Dust is made up of tiny particles that include bits of human skin, paper, cloth fibers, hair and pet dander among other things. If you let it build up too much, it can lead to outbursts of allergens as well as other health issues.
Check out my advice to banish the dust from your household:
Feather duster of regular dust cloth?
Instead of using a feather duster, you may try to use an electronic cloth or a microfiber towel to dispose dust instead of just moving it around. IMO this is really the best approach. E-cloths attract dust like a magnet. As soon as you are done, you can wash, air and reuse these. Microfiber towel usually have strips which contribute to their cleaning power. If you don’t have a microfiber, you can always dampen a regular cloth.
Using a dustpan and a broom to eliminate dust is another great way of reducing your household dust. Frequently sweep areas that tend to harbor dust, such as the kitchen floors, doorways and hallways. Toss out dust into the garbage can to be sure it does not re-enter your household.
Wet or dry?
A damp mop cleans much better compared to a dry one; however water can be hard on specific surfaces, like wood. Microfibers are available in both wet and dry varieties. Although it can sound as overkill, you should dry mop a wooden floor once per day.
Which comes first, vacuuming or dusting?
This is similar to the briefs/boxers debate: there is evidence of choices, and in most cases, it boils down to individual preferences. I prefer vacuuming first since vacuums will blow around tiny dust particles, which can be gotten rid of through dusting post-vacuuming. However, majority of dust-first aficionados argue that gravity favors them; even the lightest dust will finally end up settling on the floor- where it can be vacuumed after dusting.
Organize your closets to keep dust to a minimum.
Your closets are the dust haven, filled with small fibers from your clothes, bedding and towels. And any time you open the closet, an invisible dust storm is whipped out. You cannot prevent your clothes from shedding fibers. However, you are able to make your closets much easier to clean. This will greatly reduce dust. Bag or box all the items on the shelf. Clear plastic containers are the most preferred – they will lock dust out and fibers in. They will also allow you to see clearly what is inside. As you dust, they are easier to pull off the shelf & wipe clean.
Coats that are worn only during winter shed off fibers all year round; slip large garbage bags or garment bags over them to contain fibers as well as prevent the clothes from getting coated with dust. Lastly, ensure that your closet floor is clear. In case the floor is cluttered, you are likely to bypass it while vacuuming, and this will lead to the accumulation of dust. But a wide-open floor requires only a few seconds to be properly vacuumed. A wire-shelf allows you to clear all the shoes off the floor without necessarily losing your storage space.
Change your bedding once a week
Dust is normally found in sheets, mattresses and pillows. Encasing your box spring and mattress in allergen-proof cover, and washing your entire bedding once every week will effectively keep dust at bay.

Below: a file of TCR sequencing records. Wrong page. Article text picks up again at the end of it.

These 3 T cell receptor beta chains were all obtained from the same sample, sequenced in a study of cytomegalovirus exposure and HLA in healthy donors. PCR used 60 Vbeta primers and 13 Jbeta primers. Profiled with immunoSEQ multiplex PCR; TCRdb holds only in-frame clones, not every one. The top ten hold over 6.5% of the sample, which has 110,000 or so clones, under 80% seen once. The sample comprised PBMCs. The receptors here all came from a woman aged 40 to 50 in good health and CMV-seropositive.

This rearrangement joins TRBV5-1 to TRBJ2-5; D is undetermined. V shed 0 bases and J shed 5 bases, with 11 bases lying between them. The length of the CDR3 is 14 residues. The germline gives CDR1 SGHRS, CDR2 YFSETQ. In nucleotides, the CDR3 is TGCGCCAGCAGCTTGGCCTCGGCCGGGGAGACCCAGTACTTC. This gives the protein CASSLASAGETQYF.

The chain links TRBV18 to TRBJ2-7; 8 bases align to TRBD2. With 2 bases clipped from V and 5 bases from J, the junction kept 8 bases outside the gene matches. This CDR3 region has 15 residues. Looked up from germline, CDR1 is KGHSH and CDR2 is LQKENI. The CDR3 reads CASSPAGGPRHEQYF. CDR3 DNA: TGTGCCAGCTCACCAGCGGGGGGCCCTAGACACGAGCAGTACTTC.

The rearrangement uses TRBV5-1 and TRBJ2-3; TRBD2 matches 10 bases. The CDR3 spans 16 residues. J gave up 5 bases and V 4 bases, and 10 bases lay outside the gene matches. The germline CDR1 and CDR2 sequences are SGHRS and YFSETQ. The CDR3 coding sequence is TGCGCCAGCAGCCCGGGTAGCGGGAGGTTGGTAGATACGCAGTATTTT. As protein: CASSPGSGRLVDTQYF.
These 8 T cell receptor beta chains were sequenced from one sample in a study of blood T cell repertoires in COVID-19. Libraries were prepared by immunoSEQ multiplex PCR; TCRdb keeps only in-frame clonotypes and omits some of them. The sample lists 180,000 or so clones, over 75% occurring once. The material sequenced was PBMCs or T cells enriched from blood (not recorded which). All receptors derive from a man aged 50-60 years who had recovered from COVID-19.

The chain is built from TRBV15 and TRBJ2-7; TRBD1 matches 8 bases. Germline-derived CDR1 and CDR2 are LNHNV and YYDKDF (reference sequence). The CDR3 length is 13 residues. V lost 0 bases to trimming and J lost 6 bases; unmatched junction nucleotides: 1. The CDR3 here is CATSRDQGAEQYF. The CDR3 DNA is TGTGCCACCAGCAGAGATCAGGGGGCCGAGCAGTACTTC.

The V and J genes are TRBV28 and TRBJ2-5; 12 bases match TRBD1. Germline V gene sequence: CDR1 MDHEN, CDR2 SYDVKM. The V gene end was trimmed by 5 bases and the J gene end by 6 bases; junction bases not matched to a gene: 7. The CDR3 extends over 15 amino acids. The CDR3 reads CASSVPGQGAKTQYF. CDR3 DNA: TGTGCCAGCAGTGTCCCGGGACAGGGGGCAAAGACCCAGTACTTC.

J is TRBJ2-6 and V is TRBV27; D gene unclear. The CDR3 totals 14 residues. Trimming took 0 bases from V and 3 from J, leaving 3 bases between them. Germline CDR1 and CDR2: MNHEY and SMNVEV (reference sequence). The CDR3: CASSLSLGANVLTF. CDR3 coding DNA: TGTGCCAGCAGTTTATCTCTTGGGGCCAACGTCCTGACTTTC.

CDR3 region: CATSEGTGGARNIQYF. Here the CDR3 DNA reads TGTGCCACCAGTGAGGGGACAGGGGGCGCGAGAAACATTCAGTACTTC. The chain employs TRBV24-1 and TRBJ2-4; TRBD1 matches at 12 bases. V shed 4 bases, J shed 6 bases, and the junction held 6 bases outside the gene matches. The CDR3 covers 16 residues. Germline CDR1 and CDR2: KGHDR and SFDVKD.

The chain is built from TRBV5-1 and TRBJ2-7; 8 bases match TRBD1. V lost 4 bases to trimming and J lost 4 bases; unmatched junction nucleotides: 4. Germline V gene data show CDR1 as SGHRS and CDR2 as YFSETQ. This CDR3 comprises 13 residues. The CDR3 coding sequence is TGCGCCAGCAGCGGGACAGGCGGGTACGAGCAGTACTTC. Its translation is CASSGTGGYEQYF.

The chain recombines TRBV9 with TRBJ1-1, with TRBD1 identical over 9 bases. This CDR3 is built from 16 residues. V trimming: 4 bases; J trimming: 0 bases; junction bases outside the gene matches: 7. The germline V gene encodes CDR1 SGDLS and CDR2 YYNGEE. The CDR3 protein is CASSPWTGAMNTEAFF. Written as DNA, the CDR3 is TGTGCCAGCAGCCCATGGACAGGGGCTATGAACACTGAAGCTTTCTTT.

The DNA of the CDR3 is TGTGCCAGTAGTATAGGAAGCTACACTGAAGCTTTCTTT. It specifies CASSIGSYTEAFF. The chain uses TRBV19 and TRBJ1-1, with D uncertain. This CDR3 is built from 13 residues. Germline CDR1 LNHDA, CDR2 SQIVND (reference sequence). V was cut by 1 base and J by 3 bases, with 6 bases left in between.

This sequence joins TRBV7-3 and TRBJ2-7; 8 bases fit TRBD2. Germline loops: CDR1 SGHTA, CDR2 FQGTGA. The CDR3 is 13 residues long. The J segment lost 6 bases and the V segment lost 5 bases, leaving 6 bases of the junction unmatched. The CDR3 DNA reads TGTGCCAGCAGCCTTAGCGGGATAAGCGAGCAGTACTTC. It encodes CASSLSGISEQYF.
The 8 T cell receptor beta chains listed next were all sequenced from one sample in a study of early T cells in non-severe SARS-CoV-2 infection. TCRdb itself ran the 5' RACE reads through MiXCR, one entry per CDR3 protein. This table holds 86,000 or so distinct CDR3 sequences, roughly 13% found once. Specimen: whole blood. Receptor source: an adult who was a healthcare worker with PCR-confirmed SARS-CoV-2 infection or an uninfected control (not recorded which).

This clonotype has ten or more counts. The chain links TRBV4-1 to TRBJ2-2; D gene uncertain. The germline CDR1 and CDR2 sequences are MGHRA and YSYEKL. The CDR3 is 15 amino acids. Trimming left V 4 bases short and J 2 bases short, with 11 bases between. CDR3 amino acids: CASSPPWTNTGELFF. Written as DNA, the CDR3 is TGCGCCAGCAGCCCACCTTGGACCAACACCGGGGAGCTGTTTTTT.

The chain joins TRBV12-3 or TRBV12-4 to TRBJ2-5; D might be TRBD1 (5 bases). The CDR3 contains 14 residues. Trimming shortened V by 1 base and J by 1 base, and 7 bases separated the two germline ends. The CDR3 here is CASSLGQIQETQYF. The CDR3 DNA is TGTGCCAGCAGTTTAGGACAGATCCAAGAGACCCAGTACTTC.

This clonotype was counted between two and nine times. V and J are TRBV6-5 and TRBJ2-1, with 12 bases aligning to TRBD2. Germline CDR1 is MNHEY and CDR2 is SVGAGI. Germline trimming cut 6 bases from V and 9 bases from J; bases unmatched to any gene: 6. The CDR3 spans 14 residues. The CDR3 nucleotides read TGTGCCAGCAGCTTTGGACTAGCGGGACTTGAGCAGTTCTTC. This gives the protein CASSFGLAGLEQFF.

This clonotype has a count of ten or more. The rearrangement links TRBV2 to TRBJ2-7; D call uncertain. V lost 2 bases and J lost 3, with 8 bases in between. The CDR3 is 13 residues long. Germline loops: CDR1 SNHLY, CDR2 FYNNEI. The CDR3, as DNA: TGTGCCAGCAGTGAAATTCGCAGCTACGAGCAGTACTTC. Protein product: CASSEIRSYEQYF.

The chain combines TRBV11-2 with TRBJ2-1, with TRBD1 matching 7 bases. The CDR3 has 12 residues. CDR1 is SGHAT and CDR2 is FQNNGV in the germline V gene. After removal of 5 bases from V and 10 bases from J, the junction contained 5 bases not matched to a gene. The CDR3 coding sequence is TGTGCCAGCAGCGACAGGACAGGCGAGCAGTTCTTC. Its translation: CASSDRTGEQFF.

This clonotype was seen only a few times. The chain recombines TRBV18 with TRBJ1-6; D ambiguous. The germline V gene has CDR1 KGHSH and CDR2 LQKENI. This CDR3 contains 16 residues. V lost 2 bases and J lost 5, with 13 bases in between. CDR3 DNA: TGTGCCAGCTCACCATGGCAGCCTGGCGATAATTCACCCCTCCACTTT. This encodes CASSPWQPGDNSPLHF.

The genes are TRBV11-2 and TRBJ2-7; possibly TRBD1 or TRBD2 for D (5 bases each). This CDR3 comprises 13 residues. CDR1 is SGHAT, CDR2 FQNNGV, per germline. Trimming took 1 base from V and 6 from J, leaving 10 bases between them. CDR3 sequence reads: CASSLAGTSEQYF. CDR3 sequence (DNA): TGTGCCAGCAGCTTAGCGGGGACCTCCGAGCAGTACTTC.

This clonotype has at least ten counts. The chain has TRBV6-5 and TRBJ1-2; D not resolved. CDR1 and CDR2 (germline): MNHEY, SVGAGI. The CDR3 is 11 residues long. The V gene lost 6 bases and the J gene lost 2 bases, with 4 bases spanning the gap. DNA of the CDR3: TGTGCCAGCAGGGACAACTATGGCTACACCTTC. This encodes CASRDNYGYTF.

Stop it before it starts
Replace the air filters in your air conditioning system at the recommended pace. Try to use air filters that are pleated: these trap even more dust particles. Others are electrostatically charged to attract pollens and other allergens.
Clean the air while you clean the house
According to some pertinent vacuum reviews, these appliances whip out dust particles with their “agitator” (a cylindrical brush that sweeps carpets) or blow exhaust streams. The dust eventually settles on the “just cleaned” surfaces. You are able to filter out some of this dust just before it settles by having your thermostat switched to fan on. This will turn on the blower inside the furnace and filter the air even when the system is not heating or cooling. Leave your blower on for approximately 15 minutes after you’ve completed cleaning. However, remember to switch back to “auto” mode after this timeframe. The majority of blowers are not designed to run constantly.
Beat your cushions and rugs once a month
Just like your bedding, your rugs as well as your furniture cushions have a tendency to harbor airborne particles over time. Every time you walk on your rug or sit on your couch, you send dust particles into the air. At least every three months, take your rugs and cushions outside for several whacks and try to get rid of as much dust as possible. Old broom handles are a great tool to be used in beating cushions and rugs:
- Beat all over, not just in one place.
- Continue beating cushions and rugs until you are unable to see dust flying into the air.
Clean walls from top to bottom
Every few weeks, when your house is about to undergo thorough cleaning, go over your walls, baseboards and trim with microfiber clothes or special vacuum attachments. First, clean the top of the walls, moving all the way to the bottom. This way, you will be able to trap all the dust particles that fall as you clean.
Remove piles of magazines and books
As the above items degrade, they generate a lot of dust. Having piles of them in your house is one potential way to create a dust-full environment. Arrange your books on the bookshelf, and recycle magazines and other paper items regularly. Store papers that you wish to keep in a plastic bag to avoid making your house dusty.
About 90% of dust particles found in your home come from fabric and people: small flakes of skin, tiny fibers that float on slightest air currents and settle on the surface of your household items. You may not be able to completely get rid of these dust particles. However, with the above guide, you will keep dust under control. However, I might’ve missed something, so I would definitely appreciate your feedback on this subject.